COLUMBUS (NBC News) — The American Lung Association has released new grades for each state’s tobacco control efforts.
Ohio received an F grade in: Tobacco Prevention and Cessation Funding, Tobacco Taxes, Access to Cessation Services, and Tobacco 21 (increasing the age of smoking to 21).
The American Lung Association says Ohio needs to:
- Match the tax on non-cigarette forms of tobacco like spit tobacco, cigars and hookah to the cigarette tax;
- Increase funding for tobacco prevention and cessation programs; and
- Pass Tobacco 21 laws to increase the minimum age of sale for tobacco products to 21 in additional cities in the state.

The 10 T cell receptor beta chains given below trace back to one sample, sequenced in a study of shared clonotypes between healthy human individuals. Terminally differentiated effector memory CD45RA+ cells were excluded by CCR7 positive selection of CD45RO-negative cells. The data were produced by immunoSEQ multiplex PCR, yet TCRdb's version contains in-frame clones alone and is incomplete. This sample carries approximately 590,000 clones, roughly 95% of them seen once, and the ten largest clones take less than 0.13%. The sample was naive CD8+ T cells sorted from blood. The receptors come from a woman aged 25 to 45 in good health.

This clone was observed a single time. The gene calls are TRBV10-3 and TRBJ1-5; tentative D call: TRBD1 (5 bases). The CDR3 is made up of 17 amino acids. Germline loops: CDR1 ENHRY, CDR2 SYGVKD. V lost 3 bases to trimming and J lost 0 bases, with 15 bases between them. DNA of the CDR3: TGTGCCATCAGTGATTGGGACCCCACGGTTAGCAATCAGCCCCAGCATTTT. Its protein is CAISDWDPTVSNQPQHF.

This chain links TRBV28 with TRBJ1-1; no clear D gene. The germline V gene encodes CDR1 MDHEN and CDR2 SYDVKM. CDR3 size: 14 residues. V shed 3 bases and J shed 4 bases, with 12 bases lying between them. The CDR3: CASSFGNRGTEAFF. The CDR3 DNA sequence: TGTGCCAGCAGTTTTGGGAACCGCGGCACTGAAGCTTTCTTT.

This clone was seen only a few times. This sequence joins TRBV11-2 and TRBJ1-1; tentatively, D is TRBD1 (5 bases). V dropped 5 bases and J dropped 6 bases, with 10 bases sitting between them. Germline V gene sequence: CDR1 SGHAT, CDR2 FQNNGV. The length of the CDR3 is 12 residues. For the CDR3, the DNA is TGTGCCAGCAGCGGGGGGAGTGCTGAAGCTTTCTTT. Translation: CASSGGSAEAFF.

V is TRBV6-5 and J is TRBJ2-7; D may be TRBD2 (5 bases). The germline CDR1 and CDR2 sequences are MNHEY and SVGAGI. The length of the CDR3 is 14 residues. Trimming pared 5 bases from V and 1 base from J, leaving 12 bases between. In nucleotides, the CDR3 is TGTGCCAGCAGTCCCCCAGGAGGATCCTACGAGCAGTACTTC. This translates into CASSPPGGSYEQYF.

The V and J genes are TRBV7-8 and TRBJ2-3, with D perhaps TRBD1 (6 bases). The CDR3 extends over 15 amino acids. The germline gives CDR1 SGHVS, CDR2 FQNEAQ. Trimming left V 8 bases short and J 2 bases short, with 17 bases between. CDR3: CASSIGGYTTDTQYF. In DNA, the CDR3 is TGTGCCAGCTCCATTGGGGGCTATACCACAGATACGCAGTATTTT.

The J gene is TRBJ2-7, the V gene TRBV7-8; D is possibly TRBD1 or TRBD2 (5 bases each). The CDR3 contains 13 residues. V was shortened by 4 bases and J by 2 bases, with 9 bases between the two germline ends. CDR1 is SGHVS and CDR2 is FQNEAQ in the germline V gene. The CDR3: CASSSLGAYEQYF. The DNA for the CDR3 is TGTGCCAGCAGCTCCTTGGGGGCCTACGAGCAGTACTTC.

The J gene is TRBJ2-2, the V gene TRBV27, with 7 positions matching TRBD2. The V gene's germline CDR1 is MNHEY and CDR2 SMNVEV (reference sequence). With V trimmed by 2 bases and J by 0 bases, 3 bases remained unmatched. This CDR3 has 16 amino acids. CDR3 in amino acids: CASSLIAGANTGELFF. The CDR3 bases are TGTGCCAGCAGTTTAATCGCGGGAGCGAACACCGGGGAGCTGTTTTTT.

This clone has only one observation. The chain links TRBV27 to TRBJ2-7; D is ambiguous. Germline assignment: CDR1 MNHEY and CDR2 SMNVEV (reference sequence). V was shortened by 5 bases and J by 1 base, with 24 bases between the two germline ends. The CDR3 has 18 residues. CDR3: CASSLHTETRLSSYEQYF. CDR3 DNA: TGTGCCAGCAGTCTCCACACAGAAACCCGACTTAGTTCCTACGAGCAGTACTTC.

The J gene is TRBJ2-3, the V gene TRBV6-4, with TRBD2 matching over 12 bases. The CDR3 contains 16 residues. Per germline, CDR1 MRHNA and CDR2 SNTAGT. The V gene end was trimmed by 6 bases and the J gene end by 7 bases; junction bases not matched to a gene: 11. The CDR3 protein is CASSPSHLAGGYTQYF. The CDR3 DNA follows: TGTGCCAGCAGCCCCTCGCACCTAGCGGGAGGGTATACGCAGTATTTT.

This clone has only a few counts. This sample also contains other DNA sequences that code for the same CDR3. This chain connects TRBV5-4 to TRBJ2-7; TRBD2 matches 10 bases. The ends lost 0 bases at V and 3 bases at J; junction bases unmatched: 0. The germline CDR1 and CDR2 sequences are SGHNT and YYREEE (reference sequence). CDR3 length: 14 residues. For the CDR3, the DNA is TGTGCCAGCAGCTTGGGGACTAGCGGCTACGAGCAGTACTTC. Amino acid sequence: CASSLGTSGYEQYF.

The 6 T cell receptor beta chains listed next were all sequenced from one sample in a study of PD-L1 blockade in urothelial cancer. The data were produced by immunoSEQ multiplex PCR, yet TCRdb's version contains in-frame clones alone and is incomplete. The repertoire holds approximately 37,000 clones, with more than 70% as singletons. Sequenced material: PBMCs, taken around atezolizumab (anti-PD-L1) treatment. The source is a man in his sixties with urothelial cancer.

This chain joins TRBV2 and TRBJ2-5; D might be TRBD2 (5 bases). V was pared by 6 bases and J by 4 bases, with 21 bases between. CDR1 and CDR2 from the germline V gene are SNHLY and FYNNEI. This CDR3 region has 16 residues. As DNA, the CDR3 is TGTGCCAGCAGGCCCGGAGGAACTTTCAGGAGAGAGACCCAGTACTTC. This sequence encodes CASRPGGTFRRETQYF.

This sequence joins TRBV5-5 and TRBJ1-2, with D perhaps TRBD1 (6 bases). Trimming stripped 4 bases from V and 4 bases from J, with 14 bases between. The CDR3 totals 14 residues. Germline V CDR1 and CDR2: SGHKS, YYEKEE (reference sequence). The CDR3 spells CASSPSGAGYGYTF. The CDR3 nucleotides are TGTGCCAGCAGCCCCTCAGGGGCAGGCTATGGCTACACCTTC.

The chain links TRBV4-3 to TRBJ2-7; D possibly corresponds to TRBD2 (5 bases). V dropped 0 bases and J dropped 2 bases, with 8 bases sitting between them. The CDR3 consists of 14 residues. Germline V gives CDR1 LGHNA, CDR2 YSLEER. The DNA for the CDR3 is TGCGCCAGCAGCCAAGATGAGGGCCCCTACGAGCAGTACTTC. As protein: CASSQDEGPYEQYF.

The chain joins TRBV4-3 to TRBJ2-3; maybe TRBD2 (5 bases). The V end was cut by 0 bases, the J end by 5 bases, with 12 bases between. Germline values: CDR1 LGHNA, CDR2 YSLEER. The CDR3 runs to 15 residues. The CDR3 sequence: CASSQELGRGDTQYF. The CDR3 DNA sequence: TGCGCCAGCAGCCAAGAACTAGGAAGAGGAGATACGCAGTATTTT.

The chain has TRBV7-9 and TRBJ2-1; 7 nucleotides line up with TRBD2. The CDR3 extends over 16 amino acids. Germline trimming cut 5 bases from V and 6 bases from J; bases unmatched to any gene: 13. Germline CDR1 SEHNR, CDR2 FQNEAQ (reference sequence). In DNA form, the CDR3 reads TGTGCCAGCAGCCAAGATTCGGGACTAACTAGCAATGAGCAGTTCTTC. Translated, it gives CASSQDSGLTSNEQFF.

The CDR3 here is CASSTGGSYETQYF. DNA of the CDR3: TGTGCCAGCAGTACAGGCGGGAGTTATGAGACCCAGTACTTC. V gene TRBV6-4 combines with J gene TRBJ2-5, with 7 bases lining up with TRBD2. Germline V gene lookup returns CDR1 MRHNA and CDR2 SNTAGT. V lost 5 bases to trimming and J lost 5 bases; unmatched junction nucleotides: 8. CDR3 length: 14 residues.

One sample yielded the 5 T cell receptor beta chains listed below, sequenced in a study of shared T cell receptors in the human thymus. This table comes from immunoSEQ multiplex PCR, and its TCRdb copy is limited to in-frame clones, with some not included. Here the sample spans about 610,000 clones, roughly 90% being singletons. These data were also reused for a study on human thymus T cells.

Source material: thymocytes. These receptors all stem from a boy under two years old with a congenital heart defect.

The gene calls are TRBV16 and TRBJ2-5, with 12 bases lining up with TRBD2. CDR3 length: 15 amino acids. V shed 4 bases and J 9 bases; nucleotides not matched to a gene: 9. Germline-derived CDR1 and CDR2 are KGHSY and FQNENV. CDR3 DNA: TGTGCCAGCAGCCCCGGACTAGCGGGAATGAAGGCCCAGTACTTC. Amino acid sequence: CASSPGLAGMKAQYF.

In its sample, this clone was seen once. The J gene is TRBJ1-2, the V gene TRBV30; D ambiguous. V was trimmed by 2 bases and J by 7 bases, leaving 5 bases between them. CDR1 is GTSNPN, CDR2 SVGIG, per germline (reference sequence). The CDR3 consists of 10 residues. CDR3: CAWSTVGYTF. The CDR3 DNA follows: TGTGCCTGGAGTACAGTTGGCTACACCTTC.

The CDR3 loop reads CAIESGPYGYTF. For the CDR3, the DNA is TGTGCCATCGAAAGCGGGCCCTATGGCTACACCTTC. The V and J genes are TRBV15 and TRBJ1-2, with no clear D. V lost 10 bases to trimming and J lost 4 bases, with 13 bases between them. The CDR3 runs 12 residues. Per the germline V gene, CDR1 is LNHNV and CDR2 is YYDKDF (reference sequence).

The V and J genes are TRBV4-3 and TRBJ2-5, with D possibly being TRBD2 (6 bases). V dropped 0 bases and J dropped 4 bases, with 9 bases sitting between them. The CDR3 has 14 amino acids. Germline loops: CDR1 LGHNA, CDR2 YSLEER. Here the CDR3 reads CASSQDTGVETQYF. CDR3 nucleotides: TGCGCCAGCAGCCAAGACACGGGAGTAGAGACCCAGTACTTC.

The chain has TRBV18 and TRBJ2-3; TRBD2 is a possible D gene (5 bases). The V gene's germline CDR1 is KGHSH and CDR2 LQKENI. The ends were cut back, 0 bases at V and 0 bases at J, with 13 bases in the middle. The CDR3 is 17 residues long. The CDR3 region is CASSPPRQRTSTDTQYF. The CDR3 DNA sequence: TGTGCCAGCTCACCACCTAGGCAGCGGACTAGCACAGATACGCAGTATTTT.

However, Ohio did receive an A for Smokefree Air.
In 2016 California became the second state, after Hawaii, to raise the legal age to buy tobacco products from 18 to 21, earning the Golden State glowing remarks from the association.
“They really had a banner year this year as far as tobacco is concerned,” says the Lung Association’s Thomas Carr.
No state received all As, and several failed every category.
Those are Kentucky, Mississippi, North Carolina, Texas And Virginia.
One state emerging from the fog is West Virginia.
The state improved its score for “access to smoking cessation services” from an F last year to a B this year.
West Virginia’s investment for its “quit line” was $3 per smoker, now it’s nearly $9 per smoker.
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